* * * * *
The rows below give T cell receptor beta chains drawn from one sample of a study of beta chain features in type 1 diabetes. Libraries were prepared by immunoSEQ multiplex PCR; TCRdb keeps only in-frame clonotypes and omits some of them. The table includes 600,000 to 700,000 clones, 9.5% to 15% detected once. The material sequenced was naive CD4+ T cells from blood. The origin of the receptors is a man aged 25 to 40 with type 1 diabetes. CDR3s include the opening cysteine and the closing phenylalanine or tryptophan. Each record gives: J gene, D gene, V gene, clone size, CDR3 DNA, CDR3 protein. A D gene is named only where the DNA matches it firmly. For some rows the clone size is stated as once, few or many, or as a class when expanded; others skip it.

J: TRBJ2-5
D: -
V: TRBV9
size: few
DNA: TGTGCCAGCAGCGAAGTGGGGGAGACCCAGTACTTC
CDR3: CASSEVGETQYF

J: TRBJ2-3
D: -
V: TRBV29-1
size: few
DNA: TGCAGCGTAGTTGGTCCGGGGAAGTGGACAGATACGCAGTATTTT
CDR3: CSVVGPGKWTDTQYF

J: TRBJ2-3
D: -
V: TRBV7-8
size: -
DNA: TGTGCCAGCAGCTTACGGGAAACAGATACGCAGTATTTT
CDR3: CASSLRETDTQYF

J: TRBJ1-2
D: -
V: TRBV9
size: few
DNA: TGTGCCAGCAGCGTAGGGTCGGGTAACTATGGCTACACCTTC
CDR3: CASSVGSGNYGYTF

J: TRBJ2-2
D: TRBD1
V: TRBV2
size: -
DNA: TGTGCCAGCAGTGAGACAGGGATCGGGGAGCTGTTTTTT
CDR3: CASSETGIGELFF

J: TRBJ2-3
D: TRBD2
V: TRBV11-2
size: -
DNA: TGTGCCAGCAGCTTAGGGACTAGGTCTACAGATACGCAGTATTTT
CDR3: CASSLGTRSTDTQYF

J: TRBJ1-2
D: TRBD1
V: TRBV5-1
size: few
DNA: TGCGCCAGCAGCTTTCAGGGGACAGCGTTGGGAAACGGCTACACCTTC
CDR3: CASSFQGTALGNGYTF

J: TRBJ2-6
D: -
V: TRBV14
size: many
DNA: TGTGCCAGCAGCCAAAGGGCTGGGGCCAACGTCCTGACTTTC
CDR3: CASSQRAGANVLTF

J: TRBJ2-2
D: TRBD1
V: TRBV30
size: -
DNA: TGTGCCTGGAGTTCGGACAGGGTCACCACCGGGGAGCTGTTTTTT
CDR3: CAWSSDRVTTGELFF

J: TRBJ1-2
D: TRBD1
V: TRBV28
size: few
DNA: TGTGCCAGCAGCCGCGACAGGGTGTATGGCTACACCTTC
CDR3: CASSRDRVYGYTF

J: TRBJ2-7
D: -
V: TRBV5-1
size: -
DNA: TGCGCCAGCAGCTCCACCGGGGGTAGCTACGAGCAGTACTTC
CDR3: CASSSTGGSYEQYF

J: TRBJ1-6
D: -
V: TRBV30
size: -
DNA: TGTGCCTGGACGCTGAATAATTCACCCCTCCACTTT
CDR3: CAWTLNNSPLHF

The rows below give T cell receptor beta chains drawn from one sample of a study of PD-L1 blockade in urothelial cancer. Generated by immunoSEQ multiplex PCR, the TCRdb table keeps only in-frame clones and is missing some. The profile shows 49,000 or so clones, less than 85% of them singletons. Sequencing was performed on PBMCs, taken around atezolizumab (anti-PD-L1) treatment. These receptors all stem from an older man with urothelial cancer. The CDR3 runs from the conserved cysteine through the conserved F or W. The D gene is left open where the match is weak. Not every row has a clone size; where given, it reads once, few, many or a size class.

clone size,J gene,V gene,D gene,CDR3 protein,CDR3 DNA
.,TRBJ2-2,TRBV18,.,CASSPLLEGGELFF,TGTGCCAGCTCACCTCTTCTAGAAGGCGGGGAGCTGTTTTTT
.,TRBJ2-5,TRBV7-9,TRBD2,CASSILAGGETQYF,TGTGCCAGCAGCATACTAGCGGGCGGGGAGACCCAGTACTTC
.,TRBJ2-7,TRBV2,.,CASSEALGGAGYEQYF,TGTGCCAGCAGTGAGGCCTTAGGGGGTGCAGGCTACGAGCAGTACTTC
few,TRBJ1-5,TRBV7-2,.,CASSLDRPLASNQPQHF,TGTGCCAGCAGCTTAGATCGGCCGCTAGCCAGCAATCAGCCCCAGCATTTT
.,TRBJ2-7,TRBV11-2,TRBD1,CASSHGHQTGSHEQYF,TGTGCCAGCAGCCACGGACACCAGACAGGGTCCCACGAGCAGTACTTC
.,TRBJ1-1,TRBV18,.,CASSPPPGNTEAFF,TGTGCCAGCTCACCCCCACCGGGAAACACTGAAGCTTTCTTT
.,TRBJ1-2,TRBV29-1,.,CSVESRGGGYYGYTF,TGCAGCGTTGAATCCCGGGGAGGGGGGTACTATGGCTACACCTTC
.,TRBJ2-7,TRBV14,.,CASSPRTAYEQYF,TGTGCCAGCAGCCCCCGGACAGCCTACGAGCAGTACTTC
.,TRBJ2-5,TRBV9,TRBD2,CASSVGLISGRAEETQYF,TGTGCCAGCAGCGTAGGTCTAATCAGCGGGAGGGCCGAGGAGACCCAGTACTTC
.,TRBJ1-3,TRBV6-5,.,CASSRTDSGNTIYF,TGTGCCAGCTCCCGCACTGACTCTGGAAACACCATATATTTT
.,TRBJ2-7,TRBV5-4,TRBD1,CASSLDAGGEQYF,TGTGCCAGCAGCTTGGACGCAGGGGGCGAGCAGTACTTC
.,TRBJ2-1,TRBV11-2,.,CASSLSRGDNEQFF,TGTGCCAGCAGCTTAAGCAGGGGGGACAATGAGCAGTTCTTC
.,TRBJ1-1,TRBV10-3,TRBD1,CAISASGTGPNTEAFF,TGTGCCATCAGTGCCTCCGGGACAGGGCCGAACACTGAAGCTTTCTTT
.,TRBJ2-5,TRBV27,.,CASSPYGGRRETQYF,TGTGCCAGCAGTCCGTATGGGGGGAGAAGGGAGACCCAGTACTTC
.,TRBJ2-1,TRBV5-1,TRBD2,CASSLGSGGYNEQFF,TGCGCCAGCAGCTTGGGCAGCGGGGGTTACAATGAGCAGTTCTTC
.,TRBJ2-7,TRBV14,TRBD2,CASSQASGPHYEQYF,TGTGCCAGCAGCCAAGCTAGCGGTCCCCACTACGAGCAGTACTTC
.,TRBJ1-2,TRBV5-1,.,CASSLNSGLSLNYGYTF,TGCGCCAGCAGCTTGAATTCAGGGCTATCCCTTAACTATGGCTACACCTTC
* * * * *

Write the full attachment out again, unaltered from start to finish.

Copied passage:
The rows below give T cell receptor beta chains drawn from one sample of a study of beta chain features in type 1 diabetes. Libraries were prepared by immunoSEQ multiplex PCR; TCRdb keeps only in-frame clonotypes and omits some of them. The table includes 600,000 to 700,000 clones, 9.5% to 15% detected once. The material sequenced was naive CD4+ T cells from blood. The origin of the receptors is a man aged 25 to 40 with type 1 diabetes. CDR3s include the opening cysteine and the closing phenylalanine or tryptophan. Each record gives: J gene, D gene, V gene, clone size, CDR3 DNA, CDR3 protein. A D gene is named only where the DNA matches it firmly. For some rows the clone size is stated as once, few or many, or as a class when expanded; others skip it.

J: TRBJ2-5
D: -
V: TRBV9
size: few
DNA: TGTGCCAGCAGCGAAGTGGGGGAGACCCAGTACTTC
CDR3: CASSEVGETQYF

J: TRBJ2-3
D: -
V: TRBV29-1
size: few
DNA: TGCAGCGTAGTTGGTCCGGGGAAGTGGACAGATACGCAGTATTTT
CDR3: CSVVGPGKWTDTQYF

J: TRBJ2-3
D: -
V: TRBV7-8
size: -
DNA: TGTGCCAGCAGCTTACGGGAAACAGATACGCAGTATTTT
CDR3: CASSLRETDTQYF

J: TRBJ1-2
D: -
V: TRBV9
size: few
DNA: TGTGCCAGCAGCGTAGGGTCGGGTAACTATGGCTACACCTTC
CDR3: CASSVGSGNYGYTF

J: TRBJ2-2
D: TRBD1
V: TRBV2
size: -
DNA: TGTGCCAGCAGTGAGACAGGGATCGGGGAGCTGTTTTTT
CDR3: CASSETGIGELFF

J: TRBJ2-3
D: TRBD2
V: TRBV11-2
size: -
DNA: TGTGCCAGCAGCTTAGGGACTAGGTCTACAGATACGCAGTATTTT
CDR3: CASSLGTRSTDTQYF

J: TRBJ1-2
D: TRBD1
V: TRBV5-1
size: few
DNA: TGCGCCAGCAGCTTTCAGGGGACAGCGTTGGGAAACGGCTACACCTTC
CDR3: CASSFQGTALGNGYTF

J: TRBJ2-6
D: -
V: TRBV14
size: many
DNA: TGTGCCAGCAGCCAAAGGGCTGGGGCCAACGTCCTGACTTTC
CDR3: CASSQRAGANVLTF

J: TRBJ2-2
D: TRBD1
V: TRBV30
size: -
DNA: TGTGCCTGGAGTTCGGACAGGGTCACCACCGGGGAGCTGTTTTTT
CDR3: CAWSSDRVTTGELFF

J: TRBJ1-2
D: TRBD1
V: TRBV28
size: few
DNA: TGTGCCAGCAGCCGCGACAGGGTGTATGGCTACACCTTC
CDR3: CASSRDRVYGYTF

J: TRBJ2-7
D: -
V: TRBV5-1
size: -
DNA: TGCGCCAGCAGCTCCACCGGGGGTAGCTACGAGCAGTACTTC
CDR3: CASSSTGGSYEQYF

J: TRBJ1-6
D: -
V: TRBV30
size: -
DNA: TGTGCCTGGACGCTGAATAATTCACCCCTCCACTTT
CDR3: CAWTLNNSPLHF

The rows below give T cell receptor beta chains drawn from one sample of a study of PD-L1 blockade in urothelial cancer. Generated by immunoSEQ multiplex PCR, the TCRdb table keeps only in-frame clones and is missing some. The profile shows 49,000 or so clones, less than 85% of them singletons. Sequencing was performed on PBMCs, taken around atezolizumab (anti-PD-L1) treatment. These receptors all stem from an older man with urothelial cancer. The CDR3 runs from the conserved cysteine through the conserved F or W. The D gene is left open where the match is weak. Not every row has a clone size; where given, it reads once, few, many or a size class.

clone size,J gene,V gene,D gene,CDR3 protein,CDR3 DNA
.,TRBJ2-2,TRBV18,.,CASSPLLEGGELFF,TGTGCCAGCTCACCTCTTCTAGAAGGCGGGGAGCTGTTTTTT
.,TRBJ2-5,TRBV7-9,TRBD2,CASSILAGGETQYF,TGTGCCAGCAGCATACTAGCGGGCGGGGAGACCCAGTACTTC
.,TRBJ2-7,TRBV2,.,CASSEALGGAGYEQYF,TGTGCCAGCAGTGAGGCCTTAGGGGGTGCAGGCTACGAGCAGTACTTC
few,TRBJ1-5,TRBV7-2,.,CASSLDRPLASNQPQHF,TGTGCCAGCAGCTTAGATCGGCCGCTAGCCAGCAATCAGCCCCAGCATTTT
.,TRBJ2-7,TRBV11-2,TRBD1,CASSHGHQTGSHEQYF,TGTGCCAGCAGCCACGGACACCAGACAGGGTCCCACGAGCAGTACTTC
.,TRBJ1-1,TRBV18,.,CASSPPPGNTEAFF,TGTGCCAGCTCACCCCCACCGGGAAACACTGAAGCTTTCTTT
.,TRBJ1-2,TRBV29-1,.,CSVESRGGGYYGYTF,TGCAGCGTTGAATCCCGGGGAGGGGGGTACTATGGCTACACCTTC
.,TRBJ2-7,TRBV14,.,CASSPRTAYEQYF,TGTGCCAGCAGCCCCCGGACAGCCTACGAGCAGTACTTC
.,TRBJ2-5,TRBV9,TRBD2,CASSVGLISGRAEETQYF,TGTGCCAGCAGCGTAGGTCTAATCAGCGGGAGGGCCGAGGAGACCCAGTACTTC
.,TRBJ1-3,TRBV6-5,.,CASSRTDSGNTIYF,TGTGCCAGCTCCCGCACTGACTCTGGAAACACCATATATTTT
.,TRBJ2-7,TRBV5-4,TRBD1,CASSLDAGGEQYF,TGTGCCAGCAGCTTGGACGCAGGGGGCGAGCAGTACTTC
.,TRBJ2-1,TRBV11-2,.,CASSLSRGDNEQFF,TGTGCCAGCAGCTTAAGCAGGGGGGACAATGAGCAGTTCTTC
.,TRBJ1-1,TRBV10-3,TRBD1,CAISASGTGPNTEAFF,TGTGCCATCAGTGCCTCCGGGACAGGGCCGAACACTGAAGCTTTCTTT
.,TRBJ2-5,TRBV27,.,CASSPYGGRRETQYF,TGTGCCAGCAGTCCGTATGGGGGGAGAAGGGAGACCCAGTACTTC
.,TRBJ2-1,TRBV5-1,TRBD2,CASSLGSGGYNEQFF,TGCGCCAGCAGCTTGGGCAGCGGGGGTTACAATGAGCAGTTCTTC
.,TRBJ2-7,TRBV14,TRBD2,CASSQASGPHYEQYF,TGTGCCAGCAGCCAAGCTAGCGGTCCCCACTACGAGCAGTACTTC
.,TRBJ1-2,TRBV5-1,.,CASSLNSGLSLNYGYTF,TGCGCCAGCAGCTTGAATTCAGGGCTATCCCTTAACTATGGCTACACCTTC